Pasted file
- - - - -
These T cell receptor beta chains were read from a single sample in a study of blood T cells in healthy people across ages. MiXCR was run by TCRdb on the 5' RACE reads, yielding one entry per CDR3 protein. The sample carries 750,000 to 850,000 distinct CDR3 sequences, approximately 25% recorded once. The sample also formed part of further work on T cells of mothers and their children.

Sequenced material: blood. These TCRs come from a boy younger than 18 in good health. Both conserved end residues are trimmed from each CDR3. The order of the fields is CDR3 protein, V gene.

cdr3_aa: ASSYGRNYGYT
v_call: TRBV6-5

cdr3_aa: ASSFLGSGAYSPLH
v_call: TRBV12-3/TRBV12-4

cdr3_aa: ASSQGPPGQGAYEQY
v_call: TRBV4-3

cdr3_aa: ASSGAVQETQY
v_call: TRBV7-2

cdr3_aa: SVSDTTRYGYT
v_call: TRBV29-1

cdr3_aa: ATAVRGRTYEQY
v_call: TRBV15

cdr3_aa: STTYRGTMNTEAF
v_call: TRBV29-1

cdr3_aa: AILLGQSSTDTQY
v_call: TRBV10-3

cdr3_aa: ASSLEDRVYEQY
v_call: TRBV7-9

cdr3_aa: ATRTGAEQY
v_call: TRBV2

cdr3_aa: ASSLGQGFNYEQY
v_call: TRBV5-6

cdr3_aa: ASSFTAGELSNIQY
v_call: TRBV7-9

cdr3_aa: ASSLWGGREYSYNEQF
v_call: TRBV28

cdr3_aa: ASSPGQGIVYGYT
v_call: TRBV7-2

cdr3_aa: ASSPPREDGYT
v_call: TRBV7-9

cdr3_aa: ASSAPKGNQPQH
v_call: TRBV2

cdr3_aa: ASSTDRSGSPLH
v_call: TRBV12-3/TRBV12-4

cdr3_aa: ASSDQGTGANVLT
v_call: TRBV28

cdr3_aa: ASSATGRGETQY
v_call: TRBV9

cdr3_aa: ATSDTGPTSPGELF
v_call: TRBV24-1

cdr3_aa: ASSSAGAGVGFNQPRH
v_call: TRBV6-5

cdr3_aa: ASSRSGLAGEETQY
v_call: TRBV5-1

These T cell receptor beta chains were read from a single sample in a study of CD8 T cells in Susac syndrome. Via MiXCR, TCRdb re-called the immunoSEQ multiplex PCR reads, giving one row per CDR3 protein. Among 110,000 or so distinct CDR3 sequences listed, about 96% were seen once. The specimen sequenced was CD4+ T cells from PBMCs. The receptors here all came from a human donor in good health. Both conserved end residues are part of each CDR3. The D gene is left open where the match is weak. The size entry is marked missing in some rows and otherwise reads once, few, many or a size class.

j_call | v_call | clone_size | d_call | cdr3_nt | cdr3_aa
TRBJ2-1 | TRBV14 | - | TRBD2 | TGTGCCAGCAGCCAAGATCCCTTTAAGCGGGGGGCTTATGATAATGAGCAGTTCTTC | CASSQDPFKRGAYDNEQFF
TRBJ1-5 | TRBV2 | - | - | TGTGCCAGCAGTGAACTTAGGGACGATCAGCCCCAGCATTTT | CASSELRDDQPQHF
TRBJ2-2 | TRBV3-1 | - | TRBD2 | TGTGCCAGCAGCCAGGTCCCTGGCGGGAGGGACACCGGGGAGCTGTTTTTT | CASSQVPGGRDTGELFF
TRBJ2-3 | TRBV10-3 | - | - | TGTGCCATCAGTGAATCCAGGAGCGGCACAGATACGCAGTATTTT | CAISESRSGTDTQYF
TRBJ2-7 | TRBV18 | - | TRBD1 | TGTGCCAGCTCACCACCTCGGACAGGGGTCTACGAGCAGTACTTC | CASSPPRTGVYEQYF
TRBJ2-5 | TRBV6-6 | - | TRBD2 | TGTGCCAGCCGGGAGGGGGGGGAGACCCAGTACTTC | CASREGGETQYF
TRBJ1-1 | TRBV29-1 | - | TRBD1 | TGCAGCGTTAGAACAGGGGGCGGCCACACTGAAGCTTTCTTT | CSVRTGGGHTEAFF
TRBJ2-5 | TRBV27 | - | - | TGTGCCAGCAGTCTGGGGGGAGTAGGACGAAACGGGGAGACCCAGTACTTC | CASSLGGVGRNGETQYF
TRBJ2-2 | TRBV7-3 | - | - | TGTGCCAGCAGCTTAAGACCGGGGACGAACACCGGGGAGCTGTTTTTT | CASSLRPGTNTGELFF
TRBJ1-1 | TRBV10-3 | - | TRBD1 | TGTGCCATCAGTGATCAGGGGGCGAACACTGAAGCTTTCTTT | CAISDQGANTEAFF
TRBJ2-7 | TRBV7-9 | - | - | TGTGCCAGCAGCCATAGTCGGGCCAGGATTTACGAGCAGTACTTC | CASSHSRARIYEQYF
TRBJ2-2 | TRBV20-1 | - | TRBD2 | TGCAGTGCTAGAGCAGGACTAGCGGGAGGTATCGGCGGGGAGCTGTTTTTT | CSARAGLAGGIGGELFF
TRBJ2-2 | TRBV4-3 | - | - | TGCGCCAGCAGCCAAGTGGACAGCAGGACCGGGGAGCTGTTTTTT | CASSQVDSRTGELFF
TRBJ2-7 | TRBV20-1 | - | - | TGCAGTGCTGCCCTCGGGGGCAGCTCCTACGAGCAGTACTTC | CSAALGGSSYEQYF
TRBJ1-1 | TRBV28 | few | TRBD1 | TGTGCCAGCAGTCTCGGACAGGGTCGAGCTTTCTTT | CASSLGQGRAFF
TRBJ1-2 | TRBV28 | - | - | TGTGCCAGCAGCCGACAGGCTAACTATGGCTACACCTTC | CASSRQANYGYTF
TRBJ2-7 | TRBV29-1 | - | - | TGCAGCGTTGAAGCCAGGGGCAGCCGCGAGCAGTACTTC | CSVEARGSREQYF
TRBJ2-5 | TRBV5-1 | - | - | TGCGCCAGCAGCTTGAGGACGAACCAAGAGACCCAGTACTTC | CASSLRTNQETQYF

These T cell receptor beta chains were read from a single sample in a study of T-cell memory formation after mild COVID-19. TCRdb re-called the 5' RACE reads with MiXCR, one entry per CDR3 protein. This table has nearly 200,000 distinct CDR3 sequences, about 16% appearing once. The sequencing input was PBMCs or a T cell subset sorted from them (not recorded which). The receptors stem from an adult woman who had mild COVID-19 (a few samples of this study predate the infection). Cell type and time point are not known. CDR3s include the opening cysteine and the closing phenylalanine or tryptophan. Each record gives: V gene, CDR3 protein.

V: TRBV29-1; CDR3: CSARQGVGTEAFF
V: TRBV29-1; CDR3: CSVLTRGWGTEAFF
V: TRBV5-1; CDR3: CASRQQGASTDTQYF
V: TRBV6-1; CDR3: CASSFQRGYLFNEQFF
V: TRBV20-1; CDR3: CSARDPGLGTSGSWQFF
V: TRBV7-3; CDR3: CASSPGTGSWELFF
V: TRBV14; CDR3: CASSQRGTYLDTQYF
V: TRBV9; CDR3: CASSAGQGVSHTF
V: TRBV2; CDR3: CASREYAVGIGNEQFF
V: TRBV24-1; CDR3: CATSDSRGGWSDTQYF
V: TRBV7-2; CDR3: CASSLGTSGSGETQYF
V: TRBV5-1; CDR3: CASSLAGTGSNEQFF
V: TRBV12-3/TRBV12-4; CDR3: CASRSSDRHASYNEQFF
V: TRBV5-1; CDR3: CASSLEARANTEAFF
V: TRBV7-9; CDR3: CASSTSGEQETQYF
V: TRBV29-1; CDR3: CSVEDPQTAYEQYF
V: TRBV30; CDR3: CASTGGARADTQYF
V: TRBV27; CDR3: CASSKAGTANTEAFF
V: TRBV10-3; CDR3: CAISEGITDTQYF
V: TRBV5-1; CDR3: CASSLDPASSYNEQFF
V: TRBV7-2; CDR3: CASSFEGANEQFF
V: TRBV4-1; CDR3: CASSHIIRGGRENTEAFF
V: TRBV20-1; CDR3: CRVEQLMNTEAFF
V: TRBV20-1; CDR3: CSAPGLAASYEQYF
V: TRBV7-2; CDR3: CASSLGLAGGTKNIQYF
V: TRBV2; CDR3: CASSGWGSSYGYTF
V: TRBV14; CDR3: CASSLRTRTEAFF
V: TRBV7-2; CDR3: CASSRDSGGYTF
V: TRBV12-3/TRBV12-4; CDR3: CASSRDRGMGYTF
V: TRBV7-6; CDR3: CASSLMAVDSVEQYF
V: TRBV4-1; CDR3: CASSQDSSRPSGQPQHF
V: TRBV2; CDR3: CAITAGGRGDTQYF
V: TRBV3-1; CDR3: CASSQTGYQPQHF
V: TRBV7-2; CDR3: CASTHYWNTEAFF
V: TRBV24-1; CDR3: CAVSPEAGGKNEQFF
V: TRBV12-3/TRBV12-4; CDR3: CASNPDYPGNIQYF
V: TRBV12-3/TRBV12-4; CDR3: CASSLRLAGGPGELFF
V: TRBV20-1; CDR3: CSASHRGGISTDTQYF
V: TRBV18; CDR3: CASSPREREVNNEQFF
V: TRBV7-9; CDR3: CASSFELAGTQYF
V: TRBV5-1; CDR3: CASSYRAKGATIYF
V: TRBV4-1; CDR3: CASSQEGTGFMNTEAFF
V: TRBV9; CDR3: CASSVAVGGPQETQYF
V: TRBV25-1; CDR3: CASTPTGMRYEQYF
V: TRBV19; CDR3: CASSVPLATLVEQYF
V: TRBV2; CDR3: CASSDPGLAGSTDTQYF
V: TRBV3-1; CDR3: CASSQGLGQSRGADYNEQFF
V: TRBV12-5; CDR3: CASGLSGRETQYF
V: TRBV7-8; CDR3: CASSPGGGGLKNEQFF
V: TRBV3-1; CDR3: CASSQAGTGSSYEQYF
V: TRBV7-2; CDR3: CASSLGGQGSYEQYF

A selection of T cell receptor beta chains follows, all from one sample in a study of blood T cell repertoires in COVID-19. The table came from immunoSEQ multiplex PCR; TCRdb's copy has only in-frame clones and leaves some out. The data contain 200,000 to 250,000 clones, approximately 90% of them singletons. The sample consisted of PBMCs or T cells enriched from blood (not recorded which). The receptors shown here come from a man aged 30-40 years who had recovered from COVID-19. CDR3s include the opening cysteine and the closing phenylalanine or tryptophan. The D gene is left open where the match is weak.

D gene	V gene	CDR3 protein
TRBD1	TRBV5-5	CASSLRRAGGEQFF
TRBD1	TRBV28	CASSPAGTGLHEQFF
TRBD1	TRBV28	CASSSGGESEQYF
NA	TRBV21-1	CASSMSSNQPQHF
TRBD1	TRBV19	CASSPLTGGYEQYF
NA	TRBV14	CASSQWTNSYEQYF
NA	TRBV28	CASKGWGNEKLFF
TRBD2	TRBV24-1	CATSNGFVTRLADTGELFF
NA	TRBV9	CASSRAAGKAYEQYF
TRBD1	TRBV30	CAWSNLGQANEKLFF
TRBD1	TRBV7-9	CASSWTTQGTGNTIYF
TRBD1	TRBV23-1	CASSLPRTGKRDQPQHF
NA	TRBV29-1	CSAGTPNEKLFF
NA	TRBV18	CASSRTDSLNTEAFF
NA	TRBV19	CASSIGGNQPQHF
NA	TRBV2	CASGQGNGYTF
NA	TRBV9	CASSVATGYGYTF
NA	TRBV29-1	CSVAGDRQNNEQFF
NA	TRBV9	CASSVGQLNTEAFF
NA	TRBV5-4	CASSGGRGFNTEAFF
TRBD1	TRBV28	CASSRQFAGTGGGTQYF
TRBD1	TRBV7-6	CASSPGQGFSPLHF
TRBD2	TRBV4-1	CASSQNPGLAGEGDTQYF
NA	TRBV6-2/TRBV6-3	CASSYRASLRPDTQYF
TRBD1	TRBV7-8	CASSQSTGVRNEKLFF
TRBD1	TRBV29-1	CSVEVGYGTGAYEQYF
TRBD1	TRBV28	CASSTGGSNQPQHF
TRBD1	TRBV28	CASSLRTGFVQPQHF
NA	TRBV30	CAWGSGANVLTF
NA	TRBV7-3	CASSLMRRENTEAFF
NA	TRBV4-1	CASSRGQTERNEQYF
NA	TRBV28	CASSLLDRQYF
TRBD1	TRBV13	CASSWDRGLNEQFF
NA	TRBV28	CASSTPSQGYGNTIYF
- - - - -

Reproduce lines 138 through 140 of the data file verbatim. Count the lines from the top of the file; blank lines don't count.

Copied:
NA	TRBV29-1	CSVAGDRQNNEQFF
NA	TRBV9	CASSVGQLNTEAFF
NA	TRBV5-4	CASSGGRGFNTEAFF